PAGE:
The Wisdom of Coaches
Top local coaches—from Ozzie Guillen and Tom Thibodeau to Oliver Purnell and Kelly Amonte Hiller—reveal sacred truths about perseverance, motivation, the importance of hard work, the value of failure, and more
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POSITION Head football coach and athletic director, Mount Carmel High School
STATS 303–54 record in 27 seasons; nine state championships; five state runner-up finishes
A lot of [coaching] is about forcing guys to measure up.
I tell kids, “You are going to realize that your parents had the right answers all along. It just took you longer to figure out.”
With a pep talk, sometimes you have a theme in your head, and you just run with it. Sometimes they need a little “Rah, rah.” Sometimes they just need “Hey, it’s out there for you if you want it bad enough. Let’s go get it.” It’s not always fire and brimstone. It’s not always Knute Rockne, because they get tired of that, and it only lasts until the first hit.
Guys come back, and they don’t just shake your hand. They hug you. Some of them have no problem saying, “Hey, love you, Coach.” It’s not love like you love your mom or dad. But it’s something special.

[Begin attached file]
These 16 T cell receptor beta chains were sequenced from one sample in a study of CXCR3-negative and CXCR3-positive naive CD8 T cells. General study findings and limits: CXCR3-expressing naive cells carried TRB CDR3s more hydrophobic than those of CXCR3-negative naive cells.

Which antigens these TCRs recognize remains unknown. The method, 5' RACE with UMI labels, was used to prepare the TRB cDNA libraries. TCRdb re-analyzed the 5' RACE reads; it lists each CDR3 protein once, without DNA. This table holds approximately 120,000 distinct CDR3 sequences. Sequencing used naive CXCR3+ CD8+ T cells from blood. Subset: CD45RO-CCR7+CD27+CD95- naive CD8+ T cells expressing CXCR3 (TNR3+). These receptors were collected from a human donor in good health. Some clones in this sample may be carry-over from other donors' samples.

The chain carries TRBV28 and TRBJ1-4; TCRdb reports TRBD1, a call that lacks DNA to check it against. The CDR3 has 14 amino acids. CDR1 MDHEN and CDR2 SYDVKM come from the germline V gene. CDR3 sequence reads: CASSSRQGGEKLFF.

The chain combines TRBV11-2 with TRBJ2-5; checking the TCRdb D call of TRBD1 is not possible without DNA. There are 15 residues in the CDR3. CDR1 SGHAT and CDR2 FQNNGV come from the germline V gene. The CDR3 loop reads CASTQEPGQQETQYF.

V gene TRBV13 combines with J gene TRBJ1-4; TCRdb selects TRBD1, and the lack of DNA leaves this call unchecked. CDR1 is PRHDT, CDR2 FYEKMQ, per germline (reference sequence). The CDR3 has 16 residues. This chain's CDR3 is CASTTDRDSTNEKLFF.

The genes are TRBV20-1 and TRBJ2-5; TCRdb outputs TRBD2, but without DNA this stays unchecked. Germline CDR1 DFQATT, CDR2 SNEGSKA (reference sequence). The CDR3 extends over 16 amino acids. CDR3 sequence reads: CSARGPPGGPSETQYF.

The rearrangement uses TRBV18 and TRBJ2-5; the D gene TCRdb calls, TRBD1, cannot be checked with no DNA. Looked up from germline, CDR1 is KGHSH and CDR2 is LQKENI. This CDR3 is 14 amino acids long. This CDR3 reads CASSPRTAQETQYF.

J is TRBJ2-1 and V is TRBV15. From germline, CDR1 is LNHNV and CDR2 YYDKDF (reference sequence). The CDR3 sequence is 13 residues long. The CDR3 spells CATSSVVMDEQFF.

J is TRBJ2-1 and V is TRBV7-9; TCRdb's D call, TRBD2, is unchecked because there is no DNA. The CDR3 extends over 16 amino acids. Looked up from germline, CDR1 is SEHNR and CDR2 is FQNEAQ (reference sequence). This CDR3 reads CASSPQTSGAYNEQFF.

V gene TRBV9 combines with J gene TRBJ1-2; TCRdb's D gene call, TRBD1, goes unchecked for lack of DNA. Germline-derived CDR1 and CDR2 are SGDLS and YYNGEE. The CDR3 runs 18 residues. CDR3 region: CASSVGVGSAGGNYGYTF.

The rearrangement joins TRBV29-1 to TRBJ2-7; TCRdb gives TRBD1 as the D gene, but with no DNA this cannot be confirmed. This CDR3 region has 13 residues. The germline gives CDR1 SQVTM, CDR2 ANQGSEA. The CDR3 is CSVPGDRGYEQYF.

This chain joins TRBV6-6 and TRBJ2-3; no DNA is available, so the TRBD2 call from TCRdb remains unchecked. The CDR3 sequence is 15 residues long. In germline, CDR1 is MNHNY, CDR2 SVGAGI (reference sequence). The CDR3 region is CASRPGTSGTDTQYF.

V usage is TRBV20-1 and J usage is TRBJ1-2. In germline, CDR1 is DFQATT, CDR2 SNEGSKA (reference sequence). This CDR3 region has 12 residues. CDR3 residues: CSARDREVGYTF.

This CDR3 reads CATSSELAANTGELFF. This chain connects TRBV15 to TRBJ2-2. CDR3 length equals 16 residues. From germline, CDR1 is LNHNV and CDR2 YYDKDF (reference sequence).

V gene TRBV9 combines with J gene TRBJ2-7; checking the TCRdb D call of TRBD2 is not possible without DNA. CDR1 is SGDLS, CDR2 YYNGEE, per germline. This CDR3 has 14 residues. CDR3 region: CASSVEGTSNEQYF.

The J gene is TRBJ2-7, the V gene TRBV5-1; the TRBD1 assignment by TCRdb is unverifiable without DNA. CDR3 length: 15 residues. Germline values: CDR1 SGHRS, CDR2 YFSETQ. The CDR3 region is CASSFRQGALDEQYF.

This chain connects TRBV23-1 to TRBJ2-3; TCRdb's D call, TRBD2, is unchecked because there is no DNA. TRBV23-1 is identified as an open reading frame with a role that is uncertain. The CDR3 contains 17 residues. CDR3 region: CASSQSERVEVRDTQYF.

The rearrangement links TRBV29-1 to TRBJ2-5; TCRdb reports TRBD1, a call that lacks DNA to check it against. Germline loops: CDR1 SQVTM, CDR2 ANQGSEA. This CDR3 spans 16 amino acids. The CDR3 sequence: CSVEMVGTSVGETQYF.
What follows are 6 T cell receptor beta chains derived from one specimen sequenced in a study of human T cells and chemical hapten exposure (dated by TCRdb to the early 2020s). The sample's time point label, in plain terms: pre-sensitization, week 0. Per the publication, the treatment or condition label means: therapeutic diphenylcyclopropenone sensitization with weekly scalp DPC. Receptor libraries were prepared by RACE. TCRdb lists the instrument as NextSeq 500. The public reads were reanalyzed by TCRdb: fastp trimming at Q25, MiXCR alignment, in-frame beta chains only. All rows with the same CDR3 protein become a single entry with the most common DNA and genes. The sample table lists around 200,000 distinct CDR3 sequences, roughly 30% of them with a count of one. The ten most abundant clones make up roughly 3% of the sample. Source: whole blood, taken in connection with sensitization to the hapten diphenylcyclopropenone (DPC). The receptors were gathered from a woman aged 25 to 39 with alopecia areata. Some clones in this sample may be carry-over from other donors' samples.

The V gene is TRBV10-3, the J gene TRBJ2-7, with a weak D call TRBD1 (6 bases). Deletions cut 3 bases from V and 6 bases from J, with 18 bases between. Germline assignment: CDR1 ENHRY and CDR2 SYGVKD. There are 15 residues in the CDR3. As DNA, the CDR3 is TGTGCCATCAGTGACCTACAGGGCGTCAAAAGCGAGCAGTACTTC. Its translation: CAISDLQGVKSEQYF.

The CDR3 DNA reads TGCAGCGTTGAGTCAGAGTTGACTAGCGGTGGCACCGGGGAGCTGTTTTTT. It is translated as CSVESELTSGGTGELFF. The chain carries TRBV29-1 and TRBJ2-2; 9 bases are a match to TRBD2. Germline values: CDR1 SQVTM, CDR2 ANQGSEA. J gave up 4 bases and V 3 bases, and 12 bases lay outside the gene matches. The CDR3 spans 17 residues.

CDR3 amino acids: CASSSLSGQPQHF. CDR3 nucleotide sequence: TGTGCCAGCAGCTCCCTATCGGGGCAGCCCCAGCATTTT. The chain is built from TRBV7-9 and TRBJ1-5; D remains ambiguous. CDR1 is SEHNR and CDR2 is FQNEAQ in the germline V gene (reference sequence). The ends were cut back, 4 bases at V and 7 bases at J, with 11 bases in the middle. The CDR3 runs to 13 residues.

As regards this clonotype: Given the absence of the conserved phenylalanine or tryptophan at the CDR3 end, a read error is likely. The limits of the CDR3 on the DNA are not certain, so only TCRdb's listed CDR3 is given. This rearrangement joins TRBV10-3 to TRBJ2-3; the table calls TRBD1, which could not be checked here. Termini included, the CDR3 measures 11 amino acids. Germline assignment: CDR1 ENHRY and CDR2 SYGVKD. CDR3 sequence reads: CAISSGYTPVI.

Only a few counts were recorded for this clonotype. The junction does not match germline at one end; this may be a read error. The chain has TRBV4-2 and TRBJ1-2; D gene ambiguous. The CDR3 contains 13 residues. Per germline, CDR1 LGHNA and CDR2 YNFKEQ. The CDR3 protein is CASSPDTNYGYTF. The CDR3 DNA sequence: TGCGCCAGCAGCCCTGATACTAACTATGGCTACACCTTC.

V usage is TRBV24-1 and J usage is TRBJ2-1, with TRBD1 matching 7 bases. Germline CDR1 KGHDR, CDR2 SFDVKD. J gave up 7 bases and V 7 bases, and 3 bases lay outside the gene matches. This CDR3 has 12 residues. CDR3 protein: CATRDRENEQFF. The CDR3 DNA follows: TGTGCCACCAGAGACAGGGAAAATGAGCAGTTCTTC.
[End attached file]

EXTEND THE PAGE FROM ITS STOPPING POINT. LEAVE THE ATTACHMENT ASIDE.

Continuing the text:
When you have a lot of success, there’s also a lot of jealousy out there, and sometimes you just have to deal with it. You have to know in your heart that you are doing the right things for the kids.
I’ve always believed that if we’re helping make them better young men, then the other things are going to take care of themselves.
Parents have to be willing to allow their children to fail. Everybody can’t be a starter. Everybody can’t be a star. Sometimes kids have to learn that on their own, and Mom and Dad shouldn’t always be there for them. They need to get some bumps and bruises along the way. It will strengthen them, give them character.
I sometimes have to tell parents, “You are not emotionally qualified to evaluate your child as an athlete.” Because we all want to see our sons and daughters be as good as or better than the other kids, myself included.
It all emanates from this: Number one, be a good person; number two, be a good student; number three, be a good athlete; in that order. That doesn’t mean kids don’t slip. They do. That’s why we call them kids.
Photograph: José Osorio/Chicago Tribune